I’ve always been perplexed by people who tell me I’m brave—or maybe I should say, I am intrigued by the things that people interpret as acts of bravery.
How many times have I heard this: “You live in Costa Rica? Oh you’re so brave!” Or in reference to me moving here by myself (even though I was coming back to friends) when I was 24, “That’s so brave!”
The thing is, it’s not brave. Not for me, anyway. How can you be brave if you aren’t scared? If I’m not afraid of something, for me to do it requires no bravery at all.
My boss took the batch of us on a canopy tour, recently, where you harness up, hang by metal clamps from steel cables, and zoom through the jungle canopy from tree to tree. It’s a lot of fun. I’ve never been afraid of heights, so it requires no bravery for me to launch from the platform and fly through the air. Some of the team members, however, were petrified. For them to do the exact same thing as I did was a tremendous act of bravery. I watched them struggle with their fear and overcome it (or not).
To be brave is not the same as to be fearless. If I’m not afraid of the ocean and I paddle out into it on a surfboard, that’s not bravery. If I am afraid of the ocean and I paddle out into it anyway, THAT is brave.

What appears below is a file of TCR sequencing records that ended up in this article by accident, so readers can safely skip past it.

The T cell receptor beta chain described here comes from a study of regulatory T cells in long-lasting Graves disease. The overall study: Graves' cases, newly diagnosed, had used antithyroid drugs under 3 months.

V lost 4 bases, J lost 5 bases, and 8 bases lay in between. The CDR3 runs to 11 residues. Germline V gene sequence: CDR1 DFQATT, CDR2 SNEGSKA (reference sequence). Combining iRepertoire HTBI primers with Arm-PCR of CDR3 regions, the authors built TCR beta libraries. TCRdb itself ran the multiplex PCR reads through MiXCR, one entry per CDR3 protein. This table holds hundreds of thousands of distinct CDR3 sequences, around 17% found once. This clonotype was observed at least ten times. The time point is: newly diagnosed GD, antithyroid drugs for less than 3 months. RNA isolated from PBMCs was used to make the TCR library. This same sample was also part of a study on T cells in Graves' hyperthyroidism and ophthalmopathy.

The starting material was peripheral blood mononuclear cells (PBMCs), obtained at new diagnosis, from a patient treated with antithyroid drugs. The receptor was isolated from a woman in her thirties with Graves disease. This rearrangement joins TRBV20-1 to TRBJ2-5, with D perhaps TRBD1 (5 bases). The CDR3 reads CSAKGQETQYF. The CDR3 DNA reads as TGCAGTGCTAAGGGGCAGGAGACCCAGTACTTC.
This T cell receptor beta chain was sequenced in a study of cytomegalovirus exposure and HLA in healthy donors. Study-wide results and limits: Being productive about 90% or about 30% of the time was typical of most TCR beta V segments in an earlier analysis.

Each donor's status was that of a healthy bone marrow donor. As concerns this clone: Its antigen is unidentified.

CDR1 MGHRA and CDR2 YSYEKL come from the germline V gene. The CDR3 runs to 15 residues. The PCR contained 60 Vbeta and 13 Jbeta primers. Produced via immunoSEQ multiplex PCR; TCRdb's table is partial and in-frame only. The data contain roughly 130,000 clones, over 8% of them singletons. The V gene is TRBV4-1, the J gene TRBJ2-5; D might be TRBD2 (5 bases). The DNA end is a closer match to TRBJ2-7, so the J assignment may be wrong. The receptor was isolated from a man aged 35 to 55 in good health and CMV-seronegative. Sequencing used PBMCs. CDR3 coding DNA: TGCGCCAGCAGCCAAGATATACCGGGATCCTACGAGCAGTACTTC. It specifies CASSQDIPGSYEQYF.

For me, getting on an airplane is brave. Getting on the motorcycle is brave. (I do it all the time, clamped for dear life to the back of my husband who is cool as a cumber.) Living in Costa Rica? Not brave. Getting on a boat? Not brave. Canopy tour? Not brave. Spelunking? That’s another story. I will hang by my tiptoes from a tightrope before I crawl into a small space that I can’t see my way out of. That would require me to be brave, and I’m not interested. Call me a chicken.
Up until the end of July, surfing, for me, was generally not an act of bravery unless there were a lot of rocks in the water. I have this inexplicable panic in the presence of rocks. Duh. Rocks. But yes—seeing dark shapes under me, or feeling them when I can’t see them, has always just about sent me over the edge. No idea why. And then the crocodile thing happened.
It didn’t happen to me in the most literal way, but there are ways in which it did. And I’ve been back surfing, since. Gingerly, if there is such a thing. It’s getting a little better. But make no mistake—surfing, for me, has become an act of bravery in a way that it wasn’t before. I think I speak for a lot of people in my town when I say that. Whereas before, perhaps, we are fearless, we have now become brave.
Being fearless, which can be good or bad, is a characteristic, and who chooses their characteristics? Being brave is a choice.
Where am I going with this? A ninguna parte. I’m just saying. Fearlessness and bravery might look the same on the outside. On the inside, they’re not.